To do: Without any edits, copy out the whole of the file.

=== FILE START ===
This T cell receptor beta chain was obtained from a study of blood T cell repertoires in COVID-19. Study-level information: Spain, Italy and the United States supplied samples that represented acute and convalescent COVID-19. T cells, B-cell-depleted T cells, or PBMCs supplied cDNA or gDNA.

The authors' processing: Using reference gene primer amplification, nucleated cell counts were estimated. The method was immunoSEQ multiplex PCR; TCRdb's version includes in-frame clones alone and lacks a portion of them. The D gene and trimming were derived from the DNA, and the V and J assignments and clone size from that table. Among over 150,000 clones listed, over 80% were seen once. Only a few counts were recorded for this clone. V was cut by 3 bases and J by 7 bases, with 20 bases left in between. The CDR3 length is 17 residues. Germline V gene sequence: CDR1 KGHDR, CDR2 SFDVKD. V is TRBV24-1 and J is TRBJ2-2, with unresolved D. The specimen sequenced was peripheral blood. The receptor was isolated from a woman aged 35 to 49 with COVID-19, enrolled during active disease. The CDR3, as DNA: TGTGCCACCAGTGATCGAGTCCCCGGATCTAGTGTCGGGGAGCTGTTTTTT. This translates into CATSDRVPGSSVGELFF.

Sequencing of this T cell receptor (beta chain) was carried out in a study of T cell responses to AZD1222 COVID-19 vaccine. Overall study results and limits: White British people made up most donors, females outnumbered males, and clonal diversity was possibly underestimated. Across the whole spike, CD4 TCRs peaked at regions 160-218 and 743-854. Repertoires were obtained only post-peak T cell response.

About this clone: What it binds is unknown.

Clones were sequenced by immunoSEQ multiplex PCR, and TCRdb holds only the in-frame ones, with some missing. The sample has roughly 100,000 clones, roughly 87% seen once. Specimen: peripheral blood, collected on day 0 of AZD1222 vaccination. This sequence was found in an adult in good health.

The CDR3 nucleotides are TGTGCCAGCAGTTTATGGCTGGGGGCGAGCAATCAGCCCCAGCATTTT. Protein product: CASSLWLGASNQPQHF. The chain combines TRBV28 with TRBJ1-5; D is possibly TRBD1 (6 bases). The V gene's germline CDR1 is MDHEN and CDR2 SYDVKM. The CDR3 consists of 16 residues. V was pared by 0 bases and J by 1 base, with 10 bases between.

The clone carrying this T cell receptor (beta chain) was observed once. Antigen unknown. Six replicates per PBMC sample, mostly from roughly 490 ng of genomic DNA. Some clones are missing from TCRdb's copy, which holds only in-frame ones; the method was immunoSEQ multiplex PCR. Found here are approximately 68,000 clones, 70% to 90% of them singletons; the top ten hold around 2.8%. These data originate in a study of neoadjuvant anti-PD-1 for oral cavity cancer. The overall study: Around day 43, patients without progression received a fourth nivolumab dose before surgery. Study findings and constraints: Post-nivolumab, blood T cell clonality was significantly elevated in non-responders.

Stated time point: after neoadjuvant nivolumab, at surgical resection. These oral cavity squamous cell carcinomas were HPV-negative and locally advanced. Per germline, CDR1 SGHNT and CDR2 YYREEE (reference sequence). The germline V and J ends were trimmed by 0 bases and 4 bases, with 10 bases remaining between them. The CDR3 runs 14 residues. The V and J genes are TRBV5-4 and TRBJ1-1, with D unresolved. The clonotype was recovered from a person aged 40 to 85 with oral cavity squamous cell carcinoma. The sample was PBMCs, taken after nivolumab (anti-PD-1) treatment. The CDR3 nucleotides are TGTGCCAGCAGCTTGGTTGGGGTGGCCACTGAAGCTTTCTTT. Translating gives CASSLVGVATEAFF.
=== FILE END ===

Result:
This T cell receptor beta chain was obtained from a study of blood T cell repertoires in COVID-19. Study-level information: Spain, Italy and the United States supplied samples that represented acute and convalescent COVID-19. T cells, B-cell-depleted T cells, or PBMCs supplied cDNA or gDNA.

The authors' processing: Using reference gene primer amplification, nucleated cell counts were estimated. The method was immunoSEQ multiplex PCR; TCRdb's version includes in-frame clones alone and lacks a portion of them. The D gene and trimming were derived from the DNA, and the V and J assignments and clone size from that table. Among over 150,000 clones listed, over 80% were seen once. Only a few counts were recorded for this clone. V was cut by 3 bases and J by 7 bases, with 20 bases left in between. The CDR3 length is 17 residues. Germline V gene sequence: CDR1 KGHDR, CDR2 SFDVKD. V is TRBV24-1 and J is TRBJ2-2, with unresolved D. The specimen sequenced was peripheral blood. The receptor was isolated from a woman aged 35 to 49 with COVID-19, enrolled during active disease. The CDR3, as DNA: TGTGCCACCAGTGATCGAGTCCCCGGATCTAGTGTCGGGGAGCTGTTTTTT. This translates into CATSDRVPGSSVGELFF.

Sequencing of this T cell receptor (beta chain) was carried out in a study of T cell responses to AZD1222 COVID-19 vaccine. Overall study results and limits: White British people made up most donors, females outnumbered males, and clonal diversity was possibly underestimated. Across the whole spike, CD4 TCRs peaked at regions 160-218 and 743-854. Repertoires were obtained only post-peak T cell response.

About this clone: What it binds is unknown.

Clones were sequenced by immunoSEQ multiplex PCR, and TCRdb holds only the in-frame ones, with some missing. The sample has roughly 100,000 clones, roughly 87% seen once. Specimen: peripheral blood, collected on day 0 of AZD1222 vaccination. This sequence was found in an adult in good health.

The CDR3 nucleotides are TGTGCCAGCAGTTTATGGCTGGGGGCGAGCAATCAGCCCCAGCATTTT. Protein product: CASSLWLGASNQPQHF. The chain combines TRBV28 with TRBJ1-5; D is possibly TRBD1 (6 bases). The V gene's germline CDR1 is MDHEN and CDR2 SYDVKM. The CDR3 consists of 16 residues. V was pared by 0 bases and J by 1 base, with 10 bases between.

The clone carrying this T cell receptor (beta chain) was observed once. Antigen unknown. Six replicates per PBMC sample, mostly from roughly 490 ng of genomic DNA. Some clones are missing from TCRdb's copy, which holds only in-frame ones; the method was immunoSEQ multiplex PCR. Found here are approximately 68,000 clones, 70% to 90% of them singletons; the top ten hold around 2.8%. These data originate in a study of neoadjuvant anti-PD-1 for oral cavity cancer. The overall study: Around day 43, patients without progression received a fourth nivolumab dose before surgery. Study findings and constraints: Post-nivolumab, blood T cell clonality was significantly elevated in non-responders.

Stated time point: after neoadjuvant nivolumab, at surgical resection. These oral cavity squamous cell carcinomas were HPV-negative and locally advanced. Per germline, CDR1 SGHNT and CDR2 YYREEE (reference sequence). The germline V and J ends were trimmed by 0 bases and 4 bases, with 10 bases remaining between them. The CDR3 runs 14 residues. The V and J genes are TRBV5-4 and TRBJ1-1, with D unresolved. The clonotype was recovered from a person aged 40 to 85 with oral cavity squamous cell carcinoma. The sample was PBMCs, taken after nivolumab (anti-PD-1) treatment. The CDR3 nucleotides are TGTGCCAGCAGCTTGGTTGGGGTGGCCACTGAAGCTTTCTTT. Translating gives CASSLVGVATEAFF.